Research Brief

New study reveals stark partisan differences in perceptions of COVID-19 disparities in the U.S.

Three people wearing medical masks on a street approach the camera.
Credit: University of Minnesota School of Public Health

Since the earliest days of the COVID-19 pandemic, there have been clear partisan differences around public health guidelines such as mask use and vaccinations. A new study from the University of Minnesota School of Public Health (SPH) shows how public perceptions of COVID-19 health disparities are increasingly shaped by partisan affiliation.  

The study, published in the Journal of Health Politics, Policy and Law, examined several issues, including partisan gaps in public attitudes about the contribution of structural racism to health, as well as the authority of public health agencies to combat future disease threats. Researchers used a nationally representative survey from the spring of 2023.

The study found:

  • Democrats were consistently more likely than Republicans to agree that race or income level contributed to COVID-19 mortality disparities. There were no partisan differences when asked about mortality disparities by age or chronic illness status. 
  • The most commonly provided causal explanation for racial disparities, regardless of political orientation, was differences in access to health care; however, Republicans were much more likely (64%) than Democrats (35%) to cite individual-level causes, such as an individual’s personal choices. 
  • Though few respondents overall (30%) agreed that systemic racism is a cause of health inequities, there were differences across partisan groups. 54% of Democrats, 12% of Republicans and 17% of Independents agreed that systemic racism is a cause of health inequities. 
  • Overall, a slim majority (53%) of respondents supported the authority of public health departments to reduce the spread of infectious disease. 75% of Democrats supported this authority, while 39% of Republicans and 35% of Independents did so.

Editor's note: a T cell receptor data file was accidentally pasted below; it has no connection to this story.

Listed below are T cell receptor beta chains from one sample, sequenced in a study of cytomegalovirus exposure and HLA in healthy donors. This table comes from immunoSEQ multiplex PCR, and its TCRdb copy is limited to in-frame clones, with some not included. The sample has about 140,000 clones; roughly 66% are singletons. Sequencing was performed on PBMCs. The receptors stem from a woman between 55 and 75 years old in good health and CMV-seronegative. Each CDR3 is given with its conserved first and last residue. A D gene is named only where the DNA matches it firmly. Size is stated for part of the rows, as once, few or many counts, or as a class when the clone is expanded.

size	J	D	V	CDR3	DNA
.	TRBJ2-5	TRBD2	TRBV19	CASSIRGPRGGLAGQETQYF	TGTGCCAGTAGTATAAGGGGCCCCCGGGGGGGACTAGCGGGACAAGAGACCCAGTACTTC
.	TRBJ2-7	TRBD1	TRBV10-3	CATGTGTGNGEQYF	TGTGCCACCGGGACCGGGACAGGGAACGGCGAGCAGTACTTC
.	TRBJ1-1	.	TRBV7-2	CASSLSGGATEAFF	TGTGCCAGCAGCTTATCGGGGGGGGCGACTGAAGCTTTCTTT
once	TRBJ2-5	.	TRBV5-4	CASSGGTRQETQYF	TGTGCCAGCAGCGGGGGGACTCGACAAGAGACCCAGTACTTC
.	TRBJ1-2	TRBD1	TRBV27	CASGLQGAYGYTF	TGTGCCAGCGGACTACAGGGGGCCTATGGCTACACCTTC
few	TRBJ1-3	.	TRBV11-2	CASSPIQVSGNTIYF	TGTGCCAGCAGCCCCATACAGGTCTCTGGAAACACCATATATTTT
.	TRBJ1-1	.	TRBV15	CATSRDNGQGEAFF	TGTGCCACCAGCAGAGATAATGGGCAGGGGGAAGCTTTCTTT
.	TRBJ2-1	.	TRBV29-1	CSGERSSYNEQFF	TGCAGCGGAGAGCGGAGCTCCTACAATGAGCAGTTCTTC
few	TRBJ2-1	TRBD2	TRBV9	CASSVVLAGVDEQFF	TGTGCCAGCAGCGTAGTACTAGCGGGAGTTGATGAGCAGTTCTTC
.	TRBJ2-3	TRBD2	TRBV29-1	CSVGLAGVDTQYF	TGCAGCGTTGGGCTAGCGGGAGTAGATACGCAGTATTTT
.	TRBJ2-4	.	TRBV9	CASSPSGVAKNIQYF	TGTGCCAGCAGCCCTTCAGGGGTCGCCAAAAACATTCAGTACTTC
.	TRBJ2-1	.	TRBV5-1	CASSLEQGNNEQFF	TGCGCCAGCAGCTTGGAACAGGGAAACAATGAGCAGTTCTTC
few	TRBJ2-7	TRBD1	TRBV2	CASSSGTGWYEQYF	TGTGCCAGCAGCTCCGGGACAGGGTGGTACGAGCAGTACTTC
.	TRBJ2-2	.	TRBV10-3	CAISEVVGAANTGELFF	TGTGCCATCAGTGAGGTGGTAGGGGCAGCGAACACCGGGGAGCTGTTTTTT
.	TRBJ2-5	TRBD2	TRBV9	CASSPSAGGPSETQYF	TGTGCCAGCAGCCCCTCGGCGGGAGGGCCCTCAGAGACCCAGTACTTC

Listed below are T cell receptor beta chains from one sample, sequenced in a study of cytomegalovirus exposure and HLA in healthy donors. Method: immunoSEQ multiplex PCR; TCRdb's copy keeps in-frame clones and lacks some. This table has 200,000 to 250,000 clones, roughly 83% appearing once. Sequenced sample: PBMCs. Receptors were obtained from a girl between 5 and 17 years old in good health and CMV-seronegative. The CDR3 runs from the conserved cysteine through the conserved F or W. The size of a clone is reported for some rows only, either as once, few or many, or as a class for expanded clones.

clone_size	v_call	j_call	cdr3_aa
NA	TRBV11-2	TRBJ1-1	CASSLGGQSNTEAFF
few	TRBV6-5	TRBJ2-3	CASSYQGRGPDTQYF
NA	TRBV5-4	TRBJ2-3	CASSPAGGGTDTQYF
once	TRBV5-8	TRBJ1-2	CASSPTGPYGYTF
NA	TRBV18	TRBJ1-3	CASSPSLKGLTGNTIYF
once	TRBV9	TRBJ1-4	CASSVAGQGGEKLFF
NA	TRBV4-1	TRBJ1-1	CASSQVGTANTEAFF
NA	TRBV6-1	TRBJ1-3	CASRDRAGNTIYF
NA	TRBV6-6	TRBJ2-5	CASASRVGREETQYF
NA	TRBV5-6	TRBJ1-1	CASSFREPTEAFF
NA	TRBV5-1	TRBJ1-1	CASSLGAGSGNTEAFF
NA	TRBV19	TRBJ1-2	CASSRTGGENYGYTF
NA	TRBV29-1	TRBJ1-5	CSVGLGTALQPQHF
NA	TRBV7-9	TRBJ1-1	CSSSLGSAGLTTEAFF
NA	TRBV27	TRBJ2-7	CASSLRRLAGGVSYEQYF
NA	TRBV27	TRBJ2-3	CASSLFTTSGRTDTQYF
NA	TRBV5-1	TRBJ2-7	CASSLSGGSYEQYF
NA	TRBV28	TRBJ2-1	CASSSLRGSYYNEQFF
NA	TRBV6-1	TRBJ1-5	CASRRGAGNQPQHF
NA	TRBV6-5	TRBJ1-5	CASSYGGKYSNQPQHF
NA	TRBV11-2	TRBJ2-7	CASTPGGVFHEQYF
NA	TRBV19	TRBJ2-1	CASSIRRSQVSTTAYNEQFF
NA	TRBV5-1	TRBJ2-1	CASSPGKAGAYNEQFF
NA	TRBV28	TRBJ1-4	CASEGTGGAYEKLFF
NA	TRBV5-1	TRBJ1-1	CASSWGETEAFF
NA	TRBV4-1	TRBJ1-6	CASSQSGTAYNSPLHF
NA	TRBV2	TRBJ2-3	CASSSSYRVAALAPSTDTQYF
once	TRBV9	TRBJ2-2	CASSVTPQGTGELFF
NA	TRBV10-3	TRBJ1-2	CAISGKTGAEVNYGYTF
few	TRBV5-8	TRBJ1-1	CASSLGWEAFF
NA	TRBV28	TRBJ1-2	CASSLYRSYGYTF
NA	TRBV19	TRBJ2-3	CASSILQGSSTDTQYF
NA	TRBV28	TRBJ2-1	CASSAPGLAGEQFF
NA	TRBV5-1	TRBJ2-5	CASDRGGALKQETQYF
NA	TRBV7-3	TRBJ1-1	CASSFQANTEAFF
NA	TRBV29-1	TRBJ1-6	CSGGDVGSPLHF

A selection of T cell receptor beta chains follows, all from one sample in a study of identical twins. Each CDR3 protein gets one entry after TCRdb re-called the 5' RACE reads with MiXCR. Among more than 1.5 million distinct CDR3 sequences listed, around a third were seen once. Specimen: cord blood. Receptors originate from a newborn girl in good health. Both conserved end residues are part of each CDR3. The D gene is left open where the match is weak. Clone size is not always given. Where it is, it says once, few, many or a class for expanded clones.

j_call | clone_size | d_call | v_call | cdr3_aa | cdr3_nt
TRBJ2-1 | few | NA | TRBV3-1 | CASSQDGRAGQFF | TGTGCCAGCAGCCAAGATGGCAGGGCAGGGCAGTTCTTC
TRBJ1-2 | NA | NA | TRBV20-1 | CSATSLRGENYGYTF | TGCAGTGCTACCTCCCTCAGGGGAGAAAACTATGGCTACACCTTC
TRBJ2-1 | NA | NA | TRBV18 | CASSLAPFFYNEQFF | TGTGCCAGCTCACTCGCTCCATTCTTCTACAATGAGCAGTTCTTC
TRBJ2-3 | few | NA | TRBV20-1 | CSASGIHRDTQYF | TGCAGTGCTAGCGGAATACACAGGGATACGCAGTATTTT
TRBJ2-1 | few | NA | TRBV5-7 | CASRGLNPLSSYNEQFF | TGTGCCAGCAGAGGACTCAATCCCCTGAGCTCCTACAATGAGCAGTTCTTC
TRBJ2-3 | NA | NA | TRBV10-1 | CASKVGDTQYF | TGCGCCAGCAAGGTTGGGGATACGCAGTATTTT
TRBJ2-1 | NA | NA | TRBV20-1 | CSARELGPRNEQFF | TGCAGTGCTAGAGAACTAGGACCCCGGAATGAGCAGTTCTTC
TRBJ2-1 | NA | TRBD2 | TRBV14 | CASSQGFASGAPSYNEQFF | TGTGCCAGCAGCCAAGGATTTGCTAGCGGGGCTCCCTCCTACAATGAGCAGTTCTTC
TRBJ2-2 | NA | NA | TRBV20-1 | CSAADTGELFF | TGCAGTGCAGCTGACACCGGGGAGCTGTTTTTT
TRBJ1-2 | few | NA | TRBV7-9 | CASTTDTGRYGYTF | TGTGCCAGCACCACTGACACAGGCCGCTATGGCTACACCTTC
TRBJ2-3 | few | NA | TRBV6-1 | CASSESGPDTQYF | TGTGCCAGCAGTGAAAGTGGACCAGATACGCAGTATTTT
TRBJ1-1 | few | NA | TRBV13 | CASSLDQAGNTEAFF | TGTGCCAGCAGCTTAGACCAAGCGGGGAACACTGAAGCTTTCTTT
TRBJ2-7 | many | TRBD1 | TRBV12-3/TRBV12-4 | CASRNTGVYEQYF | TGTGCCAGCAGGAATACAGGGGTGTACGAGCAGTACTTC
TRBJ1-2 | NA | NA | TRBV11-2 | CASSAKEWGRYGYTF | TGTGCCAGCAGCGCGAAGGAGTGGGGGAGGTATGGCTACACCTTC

• Those who recognized racial disparities in COVID-19 were more likely to support states’ authority to act, even after adjusting for these partisan differences.

“For public health professionals and others who believe that health equity and the protection of the public’s health should be priorities, these data are sobering,” said SPH Professor and lead author Sarah Gollust.

The authors noted that elected officials and public health leaders will need to establish effective communication strategies to explain the existence and causes of racial disparities as well as strategies to address them. Additional work is needed to contribute new evidence about how to depolarize public health concepts as part of a broader preparedness strategy to build public trust in science and support for public health authority.

“In spite of all the attention to racial justice in policing as well as in the pandemic, we found that over half of the public recognized racial disparities the first time we fielded these survey items in April 2020, and only about one-third recognized this in April 2023,” Gollust said. “The rapidity with which the COVID-19 pandemic has accelerated political polarization surrounding public health is a crisis that demands all of our attention. There is an urgent need to build recognition of the importance of public health and find ways to mobilize support for addressing persistent inequities.”

Co-authors of the paper include Chloe Gansen and Rebekah Nagler from the University of Minnesota’s Hubbard School of Journalism and Mass Communication, and Erika Franklin Fowler and Steven Moore from Wesleyan University. The authors are part of a research team called the Collaborative on Media & Messaging for Health and Social Policy.

Support for this research was provided by the Robert Wood Johnson Foundation.

Media Contacts

Christopher Kelly

University Public Relations